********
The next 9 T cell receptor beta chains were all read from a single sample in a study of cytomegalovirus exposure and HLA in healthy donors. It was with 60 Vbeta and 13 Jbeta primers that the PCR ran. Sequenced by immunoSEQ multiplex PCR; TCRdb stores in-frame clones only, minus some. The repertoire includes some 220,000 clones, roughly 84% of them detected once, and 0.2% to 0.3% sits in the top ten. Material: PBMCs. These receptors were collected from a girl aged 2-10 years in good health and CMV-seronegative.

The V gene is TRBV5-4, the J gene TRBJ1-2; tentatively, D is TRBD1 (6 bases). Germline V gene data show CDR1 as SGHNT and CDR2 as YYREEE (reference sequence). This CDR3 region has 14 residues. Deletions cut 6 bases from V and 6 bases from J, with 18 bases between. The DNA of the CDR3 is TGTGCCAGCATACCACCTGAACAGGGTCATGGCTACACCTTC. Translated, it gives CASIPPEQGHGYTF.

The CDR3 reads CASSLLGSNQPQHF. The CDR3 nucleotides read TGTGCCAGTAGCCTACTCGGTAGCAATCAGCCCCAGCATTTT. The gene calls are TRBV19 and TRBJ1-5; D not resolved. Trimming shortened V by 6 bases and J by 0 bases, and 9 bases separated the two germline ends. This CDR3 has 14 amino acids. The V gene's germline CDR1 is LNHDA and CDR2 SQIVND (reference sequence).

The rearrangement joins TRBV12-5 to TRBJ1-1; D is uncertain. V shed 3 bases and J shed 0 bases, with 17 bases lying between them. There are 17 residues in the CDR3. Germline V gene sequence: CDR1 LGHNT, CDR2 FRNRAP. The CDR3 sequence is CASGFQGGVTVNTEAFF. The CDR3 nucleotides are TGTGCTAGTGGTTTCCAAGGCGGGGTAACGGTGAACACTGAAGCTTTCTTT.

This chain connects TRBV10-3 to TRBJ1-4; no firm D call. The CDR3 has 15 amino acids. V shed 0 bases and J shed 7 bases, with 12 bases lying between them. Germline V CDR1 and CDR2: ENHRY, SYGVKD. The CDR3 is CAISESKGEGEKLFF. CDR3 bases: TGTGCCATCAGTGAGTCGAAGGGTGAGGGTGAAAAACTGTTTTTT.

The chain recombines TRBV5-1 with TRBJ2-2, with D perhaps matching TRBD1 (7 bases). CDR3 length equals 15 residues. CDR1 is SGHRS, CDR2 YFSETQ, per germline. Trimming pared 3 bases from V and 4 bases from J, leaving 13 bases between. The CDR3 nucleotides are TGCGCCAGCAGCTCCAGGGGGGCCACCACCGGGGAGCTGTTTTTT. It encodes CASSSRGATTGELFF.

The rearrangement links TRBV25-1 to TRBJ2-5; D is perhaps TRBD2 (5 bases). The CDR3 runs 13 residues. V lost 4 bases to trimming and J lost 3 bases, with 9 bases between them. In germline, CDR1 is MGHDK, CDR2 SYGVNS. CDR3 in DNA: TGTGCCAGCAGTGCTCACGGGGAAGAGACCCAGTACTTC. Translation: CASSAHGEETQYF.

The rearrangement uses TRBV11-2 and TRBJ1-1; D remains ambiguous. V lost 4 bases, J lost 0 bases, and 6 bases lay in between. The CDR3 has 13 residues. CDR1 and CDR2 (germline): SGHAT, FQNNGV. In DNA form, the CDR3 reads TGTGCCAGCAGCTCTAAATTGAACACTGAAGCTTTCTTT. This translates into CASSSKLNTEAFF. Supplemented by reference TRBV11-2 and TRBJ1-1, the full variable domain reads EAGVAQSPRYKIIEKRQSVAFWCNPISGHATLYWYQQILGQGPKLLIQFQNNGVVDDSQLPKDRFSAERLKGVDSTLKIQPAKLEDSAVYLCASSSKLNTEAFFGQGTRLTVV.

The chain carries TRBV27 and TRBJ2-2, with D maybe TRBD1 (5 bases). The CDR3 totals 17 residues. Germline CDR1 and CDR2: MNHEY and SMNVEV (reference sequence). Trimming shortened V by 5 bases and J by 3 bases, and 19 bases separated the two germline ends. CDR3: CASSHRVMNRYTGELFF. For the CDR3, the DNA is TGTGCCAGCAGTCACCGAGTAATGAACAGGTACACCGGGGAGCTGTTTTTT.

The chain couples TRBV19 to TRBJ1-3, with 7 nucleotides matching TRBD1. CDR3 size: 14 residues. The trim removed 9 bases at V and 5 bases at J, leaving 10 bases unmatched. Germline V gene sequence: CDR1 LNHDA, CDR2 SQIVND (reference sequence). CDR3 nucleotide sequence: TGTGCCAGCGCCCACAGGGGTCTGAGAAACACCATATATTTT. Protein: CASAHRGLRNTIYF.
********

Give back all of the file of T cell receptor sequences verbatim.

The next 9 T cell receptor beta chains were all read from a single sample in a study of cytomegalovirus exposure and HLA in healthy donors. It was with 60 Vbeta and 13 Jbeta primers that the PCR ran. Sequenced by immunoSEQ multiplex PCR; TCRdb stores in-frame clones only, minus some. The repertoire includes some 220,000 clones, roughly 84% of them detected once, and 0.2% to 0.3% sits in the top ten. Material: PBMCs. These receptors were collected from a girl aged 2-10 years in good health and CMV-seronegative.

The V gene is TRBV5-4, the J gene TRBJ1-2; tentatively, D is TRBD1 (6 bases). Germline V gene data show CDR1 as SGHNT and CDR2 as YYREEE (reference sequence). This CDR3 region has 14 residues. Deletions cut 6 bases from V and 6 bases from J, with 18 bases between. The DNA of the CDR3 is TGTGCCAGCATACCACCTGAACAGGGTCATGGCTACACCTTC. Translated, it gives CASIPPEQGHGYTF.

The CDR3 reads CASSLLGSNQPQHF. The CDR3 nucleotides read TGTGCCAGTAGCCTACTCGGTAGCAATCAGCCCCAGCATTTT. The gene calls are TRBV19 and TRBJ1-5; D not resolved. Trimming shortened V by 6 bases and J by 0 bases, and 9 bases separated the two germline ends. This CDR3 has 14 amino acids. The V gene's germline CDR1 is LNHDA and CDR2 SQIVND (reference sequence).

The rearrangement joins TRBV12-5 to TRBJ1-1; D is uncertain. V shed 3 bases and J shed 0 bases, with 17 bases lying between them. There are 17 residues in the CDR3. Germline V gene sequence: CDR1 LGHNT, CDR2 FRNRAP. The CDR3 sequence is CASGFQGGVTVNTEAFF. The CDR3 nucleotides are TGTGCTAGTGGTTTCCAAGGCGGGGTAACGGTGAACACTGAAGCTTTCTTT.

This chain connects TRBV10-3 to TRBJ1-4; no firm D call. The CDR3 has 15 amino acids. V shed 0 bases and J shed 7 bases, with 12 bases lying between them. Germline V CDR1 and CDR2: ENHRY, SYGVKD. The CDR3 is CAISESKGEGEKLFF. CDR3 bases: TGTGCCATCAGTGAGTCGAAGGGTGAGGGTGAAAAACTGTTTTTT.

The chain recombines TRBV5-1 with TRBJ2-2, with D perhaps matching TRBD1 (7 bases). CDR3 length equals 15 residues. CDR1 is SGHRS, CDR2 YFSETQ, per germline. Trimming pared 3 bases from V and 4 bases from J, leaving 13 bases between. The CDR3 nucleotides are TGCGCCAGCAGCTCCAGGGGGGCCACCACCGGGGAGCTGTTTTTT. It encodes CASSSRGATTGELFF.

The rearrangement links TRBV25-1 to TRBJ2-5; D is perhaps TRBD2 (5 bases). The CDR3 runs 13 residues. V lost 4 bases to trimming and J lost 3 bases, with 9 bases between them. In germline, CDR1 is MGHDK, CDR2 SYGVNS. CDR3 in DNA: TGTGCCAGCAGTGCTCACGGGGAAGAGACCCAGTACTTC. Translation: CASSAHGEETQYF.

The rearrangement uses TRBV11-2 and TRBJ1-1; D remains ambiguous. V lost 4 bases, J lost 0 bases, and 6 bases lay in between. The CDR3 has 13 residues. CDR1 and CDR2 (germline): SGHAT, FQNNGV. In DNA form, the CDR3 reads TGTGCCAGCAGCTCTAAATTGAACACTGAAGCTTTCTTT. This translates into CASSSKLNTEAFF. Supplemented by reference TRBV11-2 and TRBJ1-1, the full variable domain reads EAGVAQSPRYKIIEKRQSVAFWCNPISGHATLYWYQQILGQGPKLLIQFQNNGVVDDSQLPKDRFSAERLKGVDSTLKIQPAKLEDSAVYLCASSSKLNTEAFFGQGTRLTVV.

The chain carries TRBV27 and TRBJ2-2, with D maybe TRBD1 (5 bases). The CDR3 totals 17 residues. Germline CDR1 and CDR2: MNHEY and SMNVEV (reference sequence). Trimming shortened V by 5 bases and J by 3 bases, and 19 bases separated the two germline ends. CDR3: CASSHRVMNRYTGELFF. For the CDR3, the DNA is TGTGCCAGCAGTCACCGAGTAATGAACAGGTACACCGGGGAGCTGTTTTTT.

The chain couples TRBV19 to TRBJ1-3, with 7 nucleotides matching TRBD1. CDR3 size: 14 residues. The trim removed 9 bases at V and 5 bases at J, leaving 10 bases unmatched. Germline V gene sequence: CDR1 LNHDA, CDR2 SQIVND (reference sequence). CDR3 nucleotide sequence: TGTGCCAGCGCCCACAGGGGTCTGAGAAACACCATATATTTT. Protein: CASAHRGLRNTIYF.